Why Nintendo's Wii U Failed
Keith is a member of The Motley Fool Blog Network -- entries represent the personal opinion of the blogger and are not formally edited.
Nintendo (NASDAQOTH: NTDOY.PK) is the largest video game company in the world by measure of revenue. The company produces handhelds and home console hardware and has created some of the most valuable intellectual properties in the industry.
The company’s Wii U console is off to an abysmal start, shipping low numbers and failing to capture consumer interest. Nintendo stock currently trades at around $16, and I believe that it is overvalued at that price.
Some have speculated that Nintendo’s rivals, Microsoft (NASDAQ: MSFT) and Sony (NYSE: SNE), will face similar difficulties in establishing their respective Xbox One and PlayStation 4 systems. In order to gauge the validity of those estimates and the possibility of a complete collapse in the console hardware market, it is worth examining why the Wii U failed.
Nintendo killed support for the Wii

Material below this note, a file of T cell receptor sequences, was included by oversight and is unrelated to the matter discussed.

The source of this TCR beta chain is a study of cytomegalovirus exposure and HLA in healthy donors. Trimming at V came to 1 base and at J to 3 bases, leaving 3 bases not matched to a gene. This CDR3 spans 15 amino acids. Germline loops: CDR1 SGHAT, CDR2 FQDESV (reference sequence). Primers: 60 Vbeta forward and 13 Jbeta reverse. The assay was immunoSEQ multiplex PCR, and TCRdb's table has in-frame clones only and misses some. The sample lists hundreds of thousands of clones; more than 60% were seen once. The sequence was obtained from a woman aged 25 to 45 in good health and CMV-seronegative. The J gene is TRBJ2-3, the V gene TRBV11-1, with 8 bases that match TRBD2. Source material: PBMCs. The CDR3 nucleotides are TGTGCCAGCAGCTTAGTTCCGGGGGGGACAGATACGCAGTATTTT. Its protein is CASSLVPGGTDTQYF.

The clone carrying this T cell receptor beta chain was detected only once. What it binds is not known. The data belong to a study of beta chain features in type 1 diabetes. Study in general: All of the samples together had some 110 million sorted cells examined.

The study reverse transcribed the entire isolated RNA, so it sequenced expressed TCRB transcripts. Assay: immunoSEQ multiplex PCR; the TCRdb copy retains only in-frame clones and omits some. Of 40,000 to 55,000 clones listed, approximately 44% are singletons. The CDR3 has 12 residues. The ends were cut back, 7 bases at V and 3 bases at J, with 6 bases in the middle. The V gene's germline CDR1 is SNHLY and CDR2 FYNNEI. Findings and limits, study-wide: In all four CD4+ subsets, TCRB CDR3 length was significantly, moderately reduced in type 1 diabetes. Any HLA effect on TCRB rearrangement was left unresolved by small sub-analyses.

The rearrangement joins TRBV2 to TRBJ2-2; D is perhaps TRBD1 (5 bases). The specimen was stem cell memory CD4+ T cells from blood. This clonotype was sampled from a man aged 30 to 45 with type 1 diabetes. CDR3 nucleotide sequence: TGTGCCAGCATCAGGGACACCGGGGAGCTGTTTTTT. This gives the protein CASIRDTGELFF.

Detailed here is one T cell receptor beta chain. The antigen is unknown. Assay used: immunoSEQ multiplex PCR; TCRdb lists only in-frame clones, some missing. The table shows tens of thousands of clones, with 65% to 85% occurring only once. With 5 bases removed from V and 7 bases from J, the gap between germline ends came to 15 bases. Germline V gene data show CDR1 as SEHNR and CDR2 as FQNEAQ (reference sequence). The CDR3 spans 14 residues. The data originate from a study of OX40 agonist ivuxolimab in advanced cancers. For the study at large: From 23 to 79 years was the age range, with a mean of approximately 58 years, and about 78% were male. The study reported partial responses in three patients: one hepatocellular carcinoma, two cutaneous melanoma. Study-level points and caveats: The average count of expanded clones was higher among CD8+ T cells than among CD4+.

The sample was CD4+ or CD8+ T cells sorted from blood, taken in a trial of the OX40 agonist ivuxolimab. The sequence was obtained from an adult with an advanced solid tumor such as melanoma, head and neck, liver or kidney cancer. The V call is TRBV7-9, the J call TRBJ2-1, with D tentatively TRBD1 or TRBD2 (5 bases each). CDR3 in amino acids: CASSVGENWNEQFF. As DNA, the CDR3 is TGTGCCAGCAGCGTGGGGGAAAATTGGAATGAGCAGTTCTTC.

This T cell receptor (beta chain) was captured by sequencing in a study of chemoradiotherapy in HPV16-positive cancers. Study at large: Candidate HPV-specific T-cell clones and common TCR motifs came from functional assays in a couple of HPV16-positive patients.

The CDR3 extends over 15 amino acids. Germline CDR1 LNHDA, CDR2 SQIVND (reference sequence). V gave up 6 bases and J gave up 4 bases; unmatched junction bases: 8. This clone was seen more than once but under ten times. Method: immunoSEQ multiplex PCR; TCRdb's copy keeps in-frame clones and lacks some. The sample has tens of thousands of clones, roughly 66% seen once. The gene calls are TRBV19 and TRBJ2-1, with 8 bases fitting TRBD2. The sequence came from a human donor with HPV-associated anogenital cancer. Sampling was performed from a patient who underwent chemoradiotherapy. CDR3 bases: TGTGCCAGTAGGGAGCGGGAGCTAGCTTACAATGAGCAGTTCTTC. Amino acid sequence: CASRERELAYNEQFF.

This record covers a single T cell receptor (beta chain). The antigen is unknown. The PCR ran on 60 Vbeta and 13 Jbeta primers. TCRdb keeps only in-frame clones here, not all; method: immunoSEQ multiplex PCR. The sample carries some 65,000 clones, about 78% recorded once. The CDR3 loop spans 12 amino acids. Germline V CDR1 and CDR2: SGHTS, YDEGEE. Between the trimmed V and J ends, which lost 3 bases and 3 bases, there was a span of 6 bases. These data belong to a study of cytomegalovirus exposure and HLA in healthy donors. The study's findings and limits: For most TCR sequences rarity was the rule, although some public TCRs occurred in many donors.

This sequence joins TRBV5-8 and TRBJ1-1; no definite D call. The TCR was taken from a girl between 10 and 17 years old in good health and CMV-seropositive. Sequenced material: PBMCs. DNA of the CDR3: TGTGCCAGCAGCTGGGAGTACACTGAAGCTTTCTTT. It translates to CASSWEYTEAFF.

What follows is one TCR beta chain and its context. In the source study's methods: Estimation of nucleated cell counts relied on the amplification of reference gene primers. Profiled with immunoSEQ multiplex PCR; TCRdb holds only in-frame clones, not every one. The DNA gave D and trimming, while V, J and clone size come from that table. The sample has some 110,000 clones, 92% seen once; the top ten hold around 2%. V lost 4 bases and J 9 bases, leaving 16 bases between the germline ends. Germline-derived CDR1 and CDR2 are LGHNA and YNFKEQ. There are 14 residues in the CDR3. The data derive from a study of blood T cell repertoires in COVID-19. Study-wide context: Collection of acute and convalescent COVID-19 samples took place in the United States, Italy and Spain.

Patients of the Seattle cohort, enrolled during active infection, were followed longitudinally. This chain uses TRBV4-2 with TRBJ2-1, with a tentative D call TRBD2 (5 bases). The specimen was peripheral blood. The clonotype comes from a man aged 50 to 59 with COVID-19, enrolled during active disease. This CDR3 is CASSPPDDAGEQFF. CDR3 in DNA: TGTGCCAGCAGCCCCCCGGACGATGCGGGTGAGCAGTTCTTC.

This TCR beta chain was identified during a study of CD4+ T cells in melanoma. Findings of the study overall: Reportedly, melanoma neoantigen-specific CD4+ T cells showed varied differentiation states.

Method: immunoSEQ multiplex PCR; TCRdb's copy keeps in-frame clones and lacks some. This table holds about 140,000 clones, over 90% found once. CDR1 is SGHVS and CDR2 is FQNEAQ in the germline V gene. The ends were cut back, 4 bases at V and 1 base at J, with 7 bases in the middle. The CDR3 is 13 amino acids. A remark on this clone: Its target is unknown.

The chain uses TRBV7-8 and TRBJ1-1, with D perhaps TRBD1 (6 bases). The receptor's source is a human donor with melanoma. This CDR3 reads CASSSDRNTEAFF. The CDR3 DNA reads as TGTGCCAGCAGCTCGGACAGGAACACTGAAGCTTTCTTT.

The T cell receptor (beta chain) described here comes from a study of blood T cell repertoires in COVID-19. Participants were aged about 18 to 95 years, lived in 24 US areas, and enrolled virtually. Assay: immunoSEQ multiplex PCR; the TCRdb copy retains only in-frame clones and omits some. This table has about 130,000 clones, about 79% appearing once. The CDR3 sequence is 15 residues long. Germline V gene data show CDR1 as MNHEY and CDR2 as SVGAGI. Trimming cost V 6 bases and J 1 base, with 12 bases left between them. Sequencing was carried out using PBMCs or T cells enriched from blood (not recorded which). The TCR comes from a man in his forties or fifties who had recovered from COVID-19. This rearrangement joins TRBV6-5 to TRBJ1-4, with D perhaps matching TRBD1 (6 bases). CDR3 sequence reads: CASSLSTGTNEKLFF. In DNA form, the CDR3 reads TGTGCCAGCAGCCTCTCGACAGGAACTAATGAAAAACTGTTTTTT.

Wii U’s predecessor, the Wii, was a breakout sales hit and reshaped the gaming industry landscape. What’s more, the system utilized hardware that was very similar to what Nintendo had used for its previous 2001 home console, the GameCube, thus making the system very cheap to produce.
The runaway success of the Wii meant that Nintendo was selling massively profitable hardware in addition to broadening its software base and making the case that third party support was a viable endeavor. The early years of the Wii were characterized by sales hits like "Wii Play," "Wii Fit," "New Super Mario Bros. Wii," and "Mario Kart Wii." But, other than "Donkey Kong Country Returns" and "The Legend of Zelda: Skyward Sword," Nintendo didn’t offer the Wii much support after 2010.
The company had its 3DS handheld to save after a rocky launch and also needed to start diverting resources to next-gen development. As the casual audience that the company so brilliantly courted migrated to smartphone and tablet games, some of the new gamers it had created began migrating to the Xbox 360 and PlayStation 3.
Nintendo failed to support the Wii U